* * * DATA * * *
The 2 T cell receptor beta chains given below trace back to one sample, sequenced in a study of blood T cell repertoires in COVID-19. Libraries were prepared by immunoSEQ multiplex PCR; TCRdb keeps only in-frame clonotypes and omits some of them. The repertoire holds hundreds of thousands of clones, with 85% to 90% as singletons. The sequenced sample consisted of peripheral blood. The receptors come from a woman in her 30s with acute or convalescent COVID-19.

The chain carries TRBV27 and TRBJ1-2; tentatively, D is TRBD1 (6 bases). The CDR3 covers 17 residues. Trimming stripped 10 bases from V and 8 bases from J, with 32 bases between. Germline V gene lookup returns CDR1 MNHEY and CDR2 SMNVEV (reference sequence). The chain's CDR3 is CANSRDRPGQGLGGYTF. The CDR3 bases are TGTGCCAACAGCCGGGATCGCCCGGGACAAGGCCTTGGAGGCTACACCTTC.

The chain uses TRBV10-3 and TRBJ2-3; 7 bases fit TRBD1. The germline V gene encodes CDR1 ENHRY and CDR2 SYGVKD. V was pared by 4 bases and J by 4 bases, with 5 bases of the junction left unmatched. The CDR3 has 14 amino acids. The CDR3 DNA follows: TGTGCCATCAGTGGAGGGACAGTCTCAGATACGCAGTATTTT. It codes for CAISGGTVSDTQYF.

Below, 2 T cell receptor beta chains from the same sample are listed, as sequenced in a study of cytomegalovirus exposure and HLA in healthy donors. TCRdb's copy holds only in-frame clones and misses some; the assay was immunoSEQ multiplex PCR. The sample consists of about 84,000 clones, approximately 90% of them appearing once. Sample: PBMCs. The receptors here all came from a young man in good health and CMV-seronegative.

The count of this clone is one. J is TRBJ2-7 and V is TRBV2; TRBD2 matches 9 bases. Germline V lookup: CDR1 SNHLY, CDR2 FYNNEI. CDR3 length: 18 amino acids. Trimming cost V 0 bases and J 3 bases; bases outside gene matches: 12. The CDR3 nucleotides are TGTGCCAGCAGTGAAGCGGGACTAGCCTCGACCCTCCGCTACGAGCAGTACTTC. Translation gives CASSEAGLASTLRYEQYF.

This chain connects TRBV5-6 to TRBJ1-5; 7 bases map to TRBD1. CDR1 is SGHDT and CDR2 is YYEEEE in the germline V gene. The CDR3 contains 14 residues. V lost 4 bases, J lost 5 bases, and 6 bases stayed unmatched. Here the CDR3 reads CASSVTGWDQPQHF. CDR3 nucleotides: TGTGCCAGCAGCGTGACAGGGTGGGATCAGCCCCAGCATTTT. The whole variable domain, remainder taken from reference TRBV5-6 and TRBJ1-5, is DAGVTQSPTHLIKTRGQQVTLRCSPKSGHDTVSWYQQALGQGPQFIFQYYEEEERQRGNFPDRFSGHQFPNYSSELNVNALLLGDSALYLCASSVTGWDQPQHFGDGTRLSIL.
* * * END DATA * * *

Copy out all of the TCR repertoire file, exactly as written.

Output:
The 2 T cell receptor beta chains given below trace back to one sample, sequenced in a study of blood T cell repertoires in COVID-19. Libraries were prepared by immunoSEQ multiplex PCR; TCRdb keeps only in-frame clonotypes and omits some of them. The repertoire holds hundreds of thousands of clones, with 85% to 90% as singletons. The sequenced sample consisted of peripheral blood. The receptors come from a woman in her 30s with acute or convalescent COVID-19.

The chain carries TRBV27 and TRBJ1-2; tentatively, D is TRBD1 (6 bases). The CDR3 covers 17 residues. Trimming stripped 10 bases from V and 8 bases from J, with 32 bases between. Germline V gene lookup returns CDR1 MNHEY and CDR2 SMNVEV (reference sequence). The chain's CDR3 is CANSRDRPGQGLGGYTF. The CDR3 bases are TGTGCCAACAGCCGGGATCGCCCGGGACAAGGCCTTGGAGGCTACACCTTC.

The chain uses TRBV10-3 and TRBJ2-3; 7 bases fit TRBD1. The germline V gene encodes CDR1 ENHRY and CDR2 SYGVKD. V was pared by 4 bases and J by 4 bases, with 5 bases of the junction left unmatched. The CDR3 has 14 amino acids. The CDR3 DNA follows: TGTGCCATCAGTGGAGGGACAGTCTCAGATACGCAGTATTTT. It codes for CAISGGTVSDTQYF.

Below, 2 T cell receptor beta chains from the same sample are listed, as sequenced in a study of cytomegalovirus exposure and HLA in healthy donors. TCRdb's copy holds only in-frame clones and misses some; the assay was immunoSEQ multiplex PCR. The sample consists of about 84,000 clones, approximately 90% of them appearing once. Sample: PBMCs. The receptors here all came from a young man in good health and CMV-seronegative.

The count of this clone is one. J is TRBJ2-7 and V is TRBV2; TRBD2 matches 9 bases. Germline V lookup: CDR1 SNHLY, CDR2 FYNNEI. CDR3 length: 18 amino acids. Trimming cost V 0 bases and J 3 bases; bases outside gene matches: 12. The CDR3 nucleotides are TGTGCCAGCAGTGAAGCGGGACTAGCCTCGACCCTCCGCTACGAGCAGTACTTC. Translation gives CASSEAGLASTLRYEQYF.

This chain connects TRBV5-6 to TRBJ1-5; 7 bases map to TRBD1. CDR1 is SGHDT and CDR2 is YYEEEE in the germline V gene. The CDR3 contains 14 residues. V lost 4 bases, J lost 5 bases, and 6 bases stayed unmatched. Here the CDR3 reads CASSVTGWDQPQHF. CDR3 nucleotides: TGTGCCAGCAGCGTGACAGGGTGGGATCAGCCCCAGCATTTT. The whole variable domain, remainder taken from reference TRBV5-6 and TRBJ1-5, is DAGVTQSPTHLIKTRGQQVTLRCSPKSGHDTVSWYQQALGQGPQFIFQYYEEEERQRGNFPDRFSGHQFPNYSSELNVNALLLGDSALYLCASSVTGWDQPQHFGDGTRLSIL.